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Scholarly Impact Report

Metrics for Journal Articles

In many academic fields the journal article is the primary method of scholarly output, and there are several ways to measure the impact of such. We recommend using Google Scholar and Web of Science to gather citation data, rather than relying on sites such as Research Gate, where the quality of the underlying usage data may be questionable. Additionally, we use the Altmetric Attention Score to provide a more holistic picture of impact beyond citation count. Altmetrics track things like social media mentions as a way to quantify interest in the article. A final way we contextualize impact is through usage data gathered from the publisher’s website. 

While citation count is often thought of the most important indicator of an article’s impact, it is not a metric that is equal across all disciplines and tends to be higher for works in the sciences than the humanities. As such, please remember that no single metric is a perfect measure of scholarly impact, which is the reason this template includes several different options to show how people are interacting with your work. Ultimately it is up to you to decide which metrics best tell your story, and then edit the template to reflect the narrative you want to create.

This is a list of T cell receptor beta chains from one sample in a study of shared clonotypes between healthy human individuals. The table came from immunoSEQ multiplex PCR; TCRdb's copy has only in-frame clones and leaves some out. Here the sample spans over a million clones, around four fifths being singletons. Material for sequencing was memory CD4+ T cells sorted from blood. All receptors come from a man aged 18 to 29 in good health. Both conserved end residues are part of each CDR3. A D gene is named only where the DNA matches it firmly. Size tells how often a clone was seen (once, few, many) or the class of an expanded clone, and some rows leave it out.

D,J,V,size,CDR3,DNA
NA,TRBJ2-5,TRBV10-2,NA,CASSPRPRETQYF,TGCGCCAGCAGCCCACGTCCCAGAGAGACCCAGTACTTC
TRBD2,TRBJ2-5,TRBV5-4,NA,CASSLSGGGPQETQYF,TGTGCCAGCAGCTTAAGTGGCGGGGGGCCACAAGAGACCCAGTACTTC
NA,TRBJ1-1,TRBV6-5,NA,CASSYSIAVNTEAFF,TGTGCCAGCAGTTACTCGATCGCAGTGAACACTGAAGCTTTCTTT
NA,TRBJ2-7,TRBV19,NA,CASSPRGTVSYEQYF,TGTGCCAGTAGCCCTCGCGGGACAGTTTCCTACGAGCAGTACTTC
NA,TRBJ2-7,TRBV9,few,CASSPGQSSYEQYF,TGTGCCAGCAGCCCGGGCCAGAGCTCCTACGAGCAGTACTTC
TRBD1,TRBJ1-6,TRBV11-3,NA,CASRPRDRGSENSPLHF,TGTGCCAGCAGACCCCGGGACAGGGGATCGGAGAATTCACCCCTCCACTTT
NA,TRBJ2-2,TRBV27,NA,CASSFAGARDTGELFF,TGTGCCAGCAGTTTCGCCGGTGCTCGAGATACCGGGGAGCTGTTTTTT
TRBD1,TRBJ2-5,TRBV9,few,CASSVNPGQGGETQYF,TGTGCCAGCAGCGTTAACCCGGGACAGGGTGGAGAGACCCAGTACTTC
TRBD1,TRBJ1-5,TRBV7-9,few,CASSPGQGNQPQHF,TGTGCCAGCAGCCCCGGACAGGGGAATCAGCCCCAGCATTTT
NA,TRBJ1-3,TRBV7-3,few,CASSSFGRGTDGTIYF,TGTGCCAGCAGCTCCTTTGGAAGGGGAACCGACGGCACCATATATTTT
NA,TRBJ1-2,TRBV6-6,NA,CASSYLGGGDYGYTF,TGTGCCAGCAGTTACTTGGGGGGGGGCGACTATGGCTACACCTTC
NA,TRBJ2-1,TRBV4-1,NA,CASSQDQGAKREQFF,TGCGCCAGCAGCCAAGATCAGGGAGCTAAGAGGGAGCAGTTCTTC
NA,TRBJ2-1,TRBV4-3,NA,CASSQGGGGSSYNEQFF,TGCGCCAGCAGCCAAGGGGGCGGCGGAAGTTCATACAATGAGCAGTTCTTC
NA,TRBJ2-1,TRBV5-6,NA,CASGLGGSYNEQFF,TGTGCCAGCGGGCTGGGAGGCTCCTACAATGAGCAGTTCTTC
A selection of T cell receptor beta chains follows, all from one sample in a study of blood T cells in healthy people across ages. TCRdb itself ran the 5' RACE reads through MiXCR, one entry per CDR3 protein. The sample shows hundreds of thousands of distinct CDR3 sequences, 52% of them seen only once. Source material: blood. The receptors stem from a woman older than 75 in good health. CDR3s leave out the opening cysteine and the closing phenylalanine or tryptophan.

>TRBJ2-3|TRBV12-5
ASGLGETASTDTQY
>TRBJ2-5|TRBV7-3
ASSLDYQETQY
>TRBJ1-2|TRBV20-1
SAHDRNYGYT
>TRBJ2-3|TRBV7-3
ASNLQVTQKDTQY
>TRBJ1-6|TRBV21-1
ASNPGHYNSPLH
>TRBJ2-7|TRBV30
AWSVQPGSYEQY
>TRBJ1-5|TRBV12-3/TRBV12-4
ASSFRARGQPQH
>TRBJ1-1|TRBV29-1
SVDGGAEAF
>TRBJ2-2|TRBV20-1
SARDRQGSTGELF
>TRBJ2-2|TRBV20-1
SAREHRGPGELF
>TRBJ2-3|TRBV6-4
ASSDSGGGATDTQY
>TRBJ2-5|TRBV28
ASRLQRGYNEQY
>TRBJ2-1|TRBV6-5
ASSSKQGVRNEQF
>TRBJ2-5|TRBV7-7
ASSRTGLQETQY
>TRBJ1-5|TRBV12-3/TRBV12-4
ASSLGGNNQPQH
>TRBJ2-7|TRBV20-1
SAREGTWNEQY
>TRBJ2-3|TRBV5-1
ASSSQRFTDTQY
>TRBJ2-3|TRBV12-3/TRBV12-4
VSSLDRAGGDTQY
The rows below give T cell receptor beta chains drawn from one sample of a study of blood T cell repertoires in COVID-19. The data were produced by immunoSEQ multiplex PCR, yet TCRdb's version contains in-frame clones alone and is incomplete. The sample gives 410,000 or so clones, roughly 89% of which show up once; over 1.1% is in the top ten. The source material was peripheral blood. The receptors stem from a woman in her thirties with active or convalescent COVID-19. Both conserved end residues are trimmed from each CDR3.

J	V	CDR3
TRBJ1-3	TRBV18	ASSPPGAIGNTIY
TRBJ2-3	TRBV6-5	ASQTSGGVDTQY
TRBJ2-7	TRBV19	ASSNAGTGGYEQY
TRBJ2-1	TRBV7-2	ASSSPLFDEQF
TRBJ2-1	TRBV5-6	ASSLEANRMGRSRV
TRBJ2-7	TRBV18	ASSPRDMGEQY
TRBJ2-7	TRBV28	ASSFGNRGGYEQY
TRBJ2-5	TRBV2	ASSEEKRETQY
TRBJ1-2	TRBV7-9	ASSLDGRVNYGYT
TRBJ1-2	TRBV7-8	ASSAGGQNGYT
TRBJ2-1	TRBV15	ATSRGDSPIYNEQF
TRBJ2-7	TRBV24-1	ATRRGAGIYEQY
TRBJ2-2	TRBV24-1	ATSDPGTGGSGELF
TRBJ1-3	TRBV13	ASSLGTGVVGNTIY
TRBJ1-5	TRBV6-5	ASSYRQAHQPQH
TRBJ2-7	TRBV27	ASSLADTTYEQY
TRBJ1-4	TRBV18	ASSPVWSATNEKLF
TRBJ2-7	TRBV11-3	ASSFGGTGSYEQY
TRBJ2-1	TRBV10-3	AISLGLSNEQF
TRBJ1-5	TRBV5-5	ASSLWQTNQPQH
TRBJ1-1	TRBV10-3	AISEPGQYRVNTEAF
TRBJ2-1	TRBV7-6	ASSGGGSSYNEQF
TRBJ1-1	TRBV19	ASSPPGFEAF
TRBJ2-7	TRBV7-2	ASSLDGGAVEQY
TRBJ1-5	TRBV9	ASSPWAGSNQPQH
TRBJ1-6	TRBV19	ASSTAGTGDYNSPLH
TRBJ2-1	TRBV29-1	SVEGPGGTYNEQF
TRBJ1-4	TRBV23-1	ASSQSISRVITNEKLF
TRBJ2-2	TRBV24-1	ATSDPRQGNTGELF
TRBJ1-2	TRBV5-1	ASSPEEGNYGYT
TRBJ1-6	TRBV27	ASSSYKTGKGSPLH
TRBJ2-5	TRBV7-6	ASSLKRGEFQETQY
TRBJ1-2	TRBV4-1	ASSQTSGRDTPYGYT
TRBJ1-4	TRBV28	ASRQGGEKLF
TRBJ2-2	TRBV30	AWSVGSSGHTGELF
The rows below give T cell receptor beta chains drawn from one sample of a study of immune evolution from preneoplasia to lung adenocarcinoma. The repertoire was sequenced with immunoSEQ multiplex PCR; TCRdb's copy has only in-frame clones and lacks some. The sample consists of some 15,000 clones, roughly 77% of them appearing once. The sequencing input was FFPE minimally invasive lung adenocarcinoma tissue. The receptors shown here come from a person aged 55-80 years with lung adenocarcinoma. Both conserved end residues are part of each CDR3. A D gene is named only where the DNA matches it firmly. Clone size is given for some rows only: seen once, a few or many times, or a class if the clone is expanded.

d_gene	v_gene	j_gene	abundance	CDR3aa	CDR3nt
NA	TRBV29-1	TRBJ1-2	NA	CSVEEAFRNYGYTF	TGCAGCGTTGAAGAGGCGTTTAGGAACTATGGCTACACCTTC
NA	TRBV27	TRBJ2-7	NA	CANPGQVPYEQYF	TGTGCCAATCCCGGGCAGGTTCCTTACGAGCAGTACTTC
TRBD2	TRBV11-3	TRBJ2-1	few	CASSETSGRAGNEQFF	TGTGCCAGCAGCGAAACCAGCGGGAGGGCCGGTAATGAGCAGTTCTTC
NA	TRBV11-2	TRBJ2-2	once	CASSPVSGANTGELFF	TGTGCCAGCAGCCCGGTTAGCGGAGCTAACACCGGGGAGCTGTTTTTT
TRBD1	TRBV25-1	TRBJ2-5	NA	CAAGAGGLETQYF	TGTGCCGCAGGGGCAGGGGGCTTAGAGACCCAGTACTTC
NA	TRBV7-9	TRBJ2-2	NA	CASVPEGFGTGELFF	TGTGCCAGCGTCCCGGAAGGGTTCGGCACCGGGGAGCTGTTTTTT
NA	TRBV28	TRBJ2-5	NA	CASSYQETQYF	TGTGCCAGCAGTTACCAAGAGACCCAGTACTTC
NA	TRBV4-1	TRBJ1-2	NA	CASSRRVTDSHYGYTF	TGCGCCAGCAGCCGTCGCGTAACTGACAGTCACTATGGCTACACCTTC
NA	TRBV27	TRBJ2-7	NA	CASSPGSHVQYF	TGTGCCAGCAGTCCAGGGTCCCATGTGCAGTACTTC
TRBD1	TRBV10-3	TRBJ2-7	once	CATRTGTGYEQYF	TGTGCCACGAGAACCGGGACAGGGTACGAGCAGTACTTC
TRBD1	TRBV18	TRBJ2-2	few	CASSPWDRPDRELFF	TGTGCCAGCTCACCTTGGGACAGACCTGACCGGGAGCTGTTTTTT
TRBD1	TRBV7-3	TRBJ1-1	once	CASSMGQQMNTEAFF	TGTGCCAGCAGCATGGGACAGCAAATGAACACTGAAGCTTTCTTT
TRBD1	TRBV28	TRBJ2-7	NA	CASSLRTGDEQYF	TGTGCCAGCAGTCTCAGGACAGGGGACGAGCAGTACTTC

Tools  

 

Steps in the Process

Your CV is a great document to use as the basis for works included in the impact report because it is the most comprehensive list of publications. Start filling out your report by pasting article citations from your CV into the template. Note that the template only includes a few blank entries, so you will need to duplicate these if you are planning to gather metrics for more than 3 articles. 

 

 

Once all citations have been entered in the report template, it is time to gather the metrics. Each citation will be followed by a chart with the metrics that we suggest using, but you can customize the chart to fit the data you wish to include. Both Google Scholar and Web of Science can be used to find the total citations and average number of citations per year. The publisher’s website will be used to get the Altmetric Score and usage data. If you are planning to use all fields in the table for each journal article included in the report, there is a potential of 3 different places to visit for each journal article. Depending on the total number of articles, collecting this information can take quite a bit of time, so plan accordingly.   

Rather than searching by title for each journal article individually, it can be easier to continue to use the author profile pages in Google Scholar and Web of Science, which were already used when creating the Author Summary Page of the report.